Can you believe I made overalls? No? Neither can I, but when Janet from Decades of Style reached out to me and asked if I would be willing to test this pattern, I just couldn’t say no! I’d been planning to make pair of linen overalls for this coming summer but hadn’t really found a pattern I loved yet. I had my eye on the pair from Sew House Seven, but my hips are a couple of inches out of their size range and the minimal straps seemed like they would be a bit fussy, especially if I wanted to wear them to work where even on an “office” day, I sometimes end up doing an unexpected bit of manual labor. I wanted something a little more practical, but that would still allow me to achieve that “art teacher chic” vibe I’ve been really drawn to recently. Enter: the Ophelia Overalls!
Honestly, these are just what I was looking for in a pattern. The bib is minimal, which is nice for my short-waisted, small-busted figure. I like that they have the classic overall back but still have some more feminine details like the waist ties and those awesome bucket pockets. Plus, I love the possibility for fun buttons! Sneaky tip here: I skipped the buttonholes, the buttons are just sewn on and there is a snap on the back. I tried to put buttonholes in, but my machine kept getting caught up on the facing edge, so I cut my losses and resorted to the seam ripper.
I initially sewed these as designed since I was testing the pattern, though I did make one major fit change near the end which I’ll get to in a minute. I cut the bib as an 18 at the top, but graded to the width of a 22 at the waist and used the size 22 for the waist and below. This was one size too big for my waist, but it was going to be really complicated to grade between sizes here and I definitely needed the 22 width for my hips. Do note that if you typically grade between sizes, you will need to use a little creativity here because there is a lot happening around the waist in terms of the amount of pattern pieces. Now that I’ve sewn them once, I think I could figure it out, but I was a little overwhelmed by all the pieces when I was initially cutting the pattern. I’m happy with how this size worked out, though!
I also cut the 26 at the crotch length/curve, grading back down to a 22 at the leg notches. I normally need more room through the crotch curve and I figured I could take it back out later if needed, but I’m really glad I did it. I did this on both the front and back pattern pieces to make sure I kept the inseam lengths the same.
After sewing the majority of the overalls, I tried them on for fit. They looked pretty good everywhere but the back, where I had these major drag lines. I’ve had these types of drag lines to varying degrees on all loose fitting pants patterns I’ve tried so far, so I wasn’t surprised, but I was sad. And it seemed to be exacerbated by the fact that these are overalls, I’ve never had drag lines this bad before.
After a fitting deep dive and talking to some folks on instagram, I came to a solution that I am excited to try on all my other pants pattern. Honestly, I can’t believe I was able to fix this fit issue, it has been plaguing me for years! This photo doesn’t really do it justice because the wind was blowing fiercely from camera right, but I can assure you they are now hanging straight down from my high hip and it really does feel like a miracle. So what was the solution?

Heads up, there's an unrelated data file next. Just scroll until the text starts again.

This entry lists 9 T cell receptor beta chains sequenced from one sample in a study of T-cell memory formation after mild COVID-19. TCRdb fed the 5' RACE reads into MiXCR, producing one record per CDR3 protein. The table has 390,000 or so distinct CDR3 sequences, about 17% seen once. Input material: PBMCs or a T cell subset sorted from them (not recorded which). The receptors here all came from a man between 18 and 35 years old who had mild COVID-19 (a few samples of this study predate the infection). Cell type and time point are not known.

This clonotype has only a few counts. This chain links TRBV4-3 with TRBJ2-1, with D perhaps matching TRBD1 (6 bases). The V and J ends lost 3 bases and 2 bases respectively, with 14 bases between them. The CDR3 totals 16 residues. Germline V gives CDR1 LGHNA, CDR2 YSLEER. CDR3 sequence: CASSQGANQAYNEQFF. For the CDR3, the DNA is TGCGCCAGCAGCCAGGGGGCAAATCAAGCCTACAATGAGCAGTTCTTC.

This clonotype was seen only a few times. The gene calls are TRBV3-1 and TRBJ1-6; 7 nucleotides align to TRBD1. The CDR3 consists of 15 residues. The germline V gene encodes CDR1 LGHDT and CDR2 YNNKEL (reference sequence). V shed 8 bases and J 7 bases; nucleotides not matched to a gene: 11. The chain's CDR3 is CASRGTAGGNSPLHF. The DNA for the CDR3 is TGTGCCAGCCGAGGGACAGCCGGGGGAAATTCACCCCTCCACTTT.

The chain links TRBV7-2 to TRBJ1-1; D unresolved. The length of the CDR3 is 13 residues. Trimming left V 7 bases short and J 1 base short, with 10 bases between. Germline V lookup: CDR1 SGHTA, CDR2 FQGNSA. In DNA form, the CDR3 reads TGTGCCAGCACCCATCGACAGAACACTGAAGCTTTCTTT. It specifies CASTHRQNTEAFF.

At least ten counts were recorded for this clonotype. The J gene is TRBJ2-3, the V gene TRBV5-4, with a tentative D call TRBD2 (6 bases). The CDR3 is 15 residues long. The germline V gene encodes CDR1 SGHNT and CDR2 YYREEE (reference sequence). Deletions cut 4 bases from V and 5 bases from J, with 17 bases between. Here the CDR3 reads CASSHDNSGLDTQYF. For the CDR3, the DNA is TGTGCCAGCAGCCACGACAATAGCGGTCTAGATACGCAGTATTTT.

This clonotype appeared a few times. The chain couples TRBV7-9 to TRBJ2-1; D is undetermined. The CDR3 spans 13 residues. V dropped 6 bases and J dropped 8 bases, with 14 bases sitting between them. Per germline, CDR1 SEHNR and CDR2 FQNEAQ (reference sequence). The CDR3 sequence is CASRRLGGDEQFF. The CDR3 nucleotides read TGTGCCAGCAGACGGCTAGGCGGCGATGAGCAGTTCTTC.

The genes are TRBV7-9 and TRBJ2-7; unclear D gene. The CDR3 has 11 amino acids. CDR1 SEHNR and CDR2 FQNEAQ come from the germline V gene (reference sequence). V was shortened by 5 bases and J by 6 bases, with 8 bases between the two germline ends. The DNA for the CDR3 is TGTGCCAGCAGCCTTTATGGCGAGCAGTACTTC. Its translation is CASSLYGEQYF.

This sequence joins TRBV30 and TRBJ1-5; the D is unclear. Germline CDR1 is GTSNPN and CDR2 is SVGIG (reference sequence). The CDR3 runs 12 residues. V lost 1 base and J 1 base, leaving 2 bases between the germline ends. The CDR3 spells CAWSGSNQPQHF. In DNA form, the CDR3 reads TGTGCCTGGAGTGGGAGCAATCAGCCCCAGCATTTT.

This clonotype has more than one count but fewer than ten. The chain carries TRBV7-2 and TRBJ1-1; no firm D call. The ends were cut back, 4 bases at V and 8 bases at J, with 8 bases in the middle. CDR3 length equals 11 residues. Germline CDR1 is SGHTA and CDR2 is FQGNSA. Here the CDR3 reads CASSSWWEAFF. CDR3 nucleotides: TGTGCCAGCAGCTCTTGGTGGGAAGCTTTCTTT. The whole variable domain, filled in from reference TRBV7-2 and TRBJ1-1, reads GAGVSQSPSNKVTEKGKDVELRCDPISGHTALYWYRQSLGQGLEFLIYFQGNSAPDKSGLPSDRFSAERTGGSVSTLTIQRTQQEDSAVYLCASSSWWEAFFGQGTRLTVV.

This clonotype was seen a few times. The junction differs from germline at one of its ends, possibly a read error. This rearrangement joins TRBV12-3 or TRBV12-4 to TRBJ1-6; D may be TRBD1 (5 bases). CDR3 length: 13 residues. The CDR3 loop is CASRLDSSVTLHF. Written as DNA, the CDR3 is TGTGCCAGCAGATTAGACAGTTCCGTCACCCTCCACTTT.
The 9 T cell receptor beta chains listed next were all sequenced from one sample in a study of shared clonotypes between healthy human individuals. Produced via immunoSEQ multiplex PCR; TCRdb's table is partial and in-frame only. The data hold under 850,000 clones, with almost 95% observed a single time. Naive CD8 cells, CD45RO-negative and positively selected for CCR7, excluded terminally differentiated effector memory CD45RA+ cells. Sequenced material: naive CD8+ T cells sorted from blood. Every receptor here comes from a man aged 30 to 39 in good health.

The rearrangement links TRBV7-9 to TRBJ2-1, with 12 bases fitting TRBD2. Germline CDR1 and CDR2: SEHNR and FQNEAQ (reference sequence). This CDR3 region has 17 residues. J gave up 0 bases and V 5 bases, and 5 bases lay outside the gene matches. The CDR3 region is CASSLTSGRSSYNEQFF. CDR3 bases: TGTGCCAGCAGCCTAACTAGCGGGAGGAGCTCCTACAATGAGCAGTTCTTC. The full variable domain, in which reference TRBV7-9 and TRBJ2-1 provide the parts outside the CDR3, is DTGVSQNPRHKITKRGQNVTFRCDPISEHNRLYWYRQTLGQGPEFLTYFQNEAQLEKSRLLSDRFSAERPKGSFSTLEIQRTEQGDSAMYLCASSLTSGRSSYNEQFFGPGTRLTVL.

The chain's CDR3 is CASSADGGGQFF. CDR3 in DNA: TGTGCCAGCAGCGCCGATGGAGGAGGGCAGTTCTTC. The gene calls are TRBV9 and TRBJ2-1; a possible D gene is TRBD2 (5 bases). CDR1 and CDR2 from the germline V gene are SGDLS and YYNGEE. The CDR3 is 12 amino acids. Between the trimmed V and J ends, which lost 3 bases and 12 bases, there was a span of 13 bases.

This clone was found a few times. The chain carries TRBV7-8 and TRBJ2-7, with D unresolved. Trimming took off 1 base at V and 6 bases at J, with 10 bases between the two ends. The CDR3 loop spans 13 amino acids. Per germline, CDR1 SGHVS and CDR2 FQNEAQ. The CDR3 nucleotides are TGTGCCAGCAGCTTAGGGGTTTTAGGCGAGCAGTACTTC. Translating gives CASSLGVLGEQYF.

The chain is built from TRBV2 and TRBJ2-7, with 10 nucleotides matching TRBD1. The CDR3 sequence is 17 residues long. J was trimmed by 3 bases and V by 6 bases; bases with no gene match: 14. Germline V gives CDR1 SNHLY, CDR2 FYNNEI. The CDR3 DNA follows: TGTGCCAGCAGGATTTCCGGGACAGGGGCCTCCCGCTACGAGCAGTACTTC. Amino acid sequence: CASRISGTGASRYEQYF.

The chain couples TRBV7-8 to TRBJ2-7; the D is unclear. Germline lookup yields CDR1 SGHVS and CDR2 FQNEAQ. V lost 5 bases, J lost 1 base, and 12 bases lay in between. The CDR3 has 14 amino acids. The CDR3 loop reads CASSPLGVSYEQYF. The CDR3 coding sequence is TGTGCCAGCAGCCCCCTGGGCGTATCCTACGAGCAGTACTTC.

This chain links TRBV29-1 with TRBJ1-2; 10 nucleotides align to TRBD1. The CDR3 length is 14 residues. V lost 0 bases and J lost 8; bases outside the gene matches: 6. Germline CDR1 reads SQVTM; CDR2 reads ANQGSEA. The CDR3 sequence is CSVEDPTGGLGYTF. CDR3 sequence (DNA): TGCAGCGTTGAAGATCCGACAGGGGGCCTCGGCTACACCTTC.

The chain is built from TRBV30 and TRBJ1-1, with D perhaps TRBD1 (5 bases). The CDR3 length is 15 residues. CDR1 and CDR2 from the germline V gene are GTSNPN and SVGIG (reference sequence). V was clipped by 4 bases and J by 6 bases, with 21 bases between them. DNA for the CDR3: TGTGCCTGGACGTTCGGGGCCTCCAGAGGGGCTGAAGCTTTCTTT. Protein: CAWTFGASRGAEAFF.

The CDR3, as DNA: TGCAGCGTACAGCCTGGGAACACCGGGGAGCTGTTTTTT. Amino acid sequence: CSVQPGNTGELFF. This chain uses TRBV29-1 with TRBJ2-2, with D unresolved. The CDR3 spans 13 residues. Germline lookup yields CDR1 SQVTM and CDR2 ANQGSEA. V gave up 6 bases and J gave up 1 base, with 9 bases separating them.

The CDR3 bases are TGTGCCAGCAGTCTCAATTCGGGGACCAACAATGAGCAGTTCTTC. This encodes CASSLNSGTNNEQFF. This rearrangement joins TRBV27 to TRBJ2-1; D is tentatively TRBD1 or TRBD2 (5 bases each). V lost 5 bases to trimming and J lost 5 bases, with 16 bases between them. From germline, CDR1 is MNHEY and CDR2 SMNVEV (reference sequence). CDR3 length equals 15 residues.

See that seam through the center back panel? That is not part of the pattern design. I took a 2″ wedge out of the center back, grading to nothing at the princess seam line. It was essentially a swayback adjustment, but I think the root of the issue is a bit more complicated than that. The idea was sparked by this thread on Pattern Review; I really haven’t fully digested it yet and I need to do some further experimentation with a more simple pants pattern. I’m not a fitting expert, but I do know my back is much shorter than my front (see below) and a swayback adjustment often helps me on dress patterns.
When it comes to pants, I often need more room through the crotch curve, which I think confounds the swayback issue. What I am understanding from that post on Pattern Review is that I may need a “tilted pelvis” adjustment, which would essentially mean adding to the crotch curve at the crotch point and then removing some length at the center back, which will readjust the balance of the pants (and which is coincidentally what I did to this pattern while trying to fix my fit issues). I also know that the fullest part of my hips is my high hips, which is not what a typical pants pattern is drafted for and is probably also confounding the fit. Like I said… lots to think about and experiment with.
Anyways, I am SUPER happy with how these overalls turned out. Other minor changes I made to the pattern are to take a 3″ hem so that they would be slightly cropped and alter how the waist cinching ties work. I made them adjustable from both sides so that I would have a bit more room to adjust (and make sure they fit over my hips while still cinching at the waist).
These are made out of the “sew classic” linen/rayon blend from Joann’s, its one they’ve had in stock for the last couple of years and I think its a great basic. It has a very different hand than the Brussels Washer Linen, which is also a linen/rayon blend, its a bit more hefty and less scratchy. I bought the vest buckles from Pacific Trimming and the buttons were a lucky local find.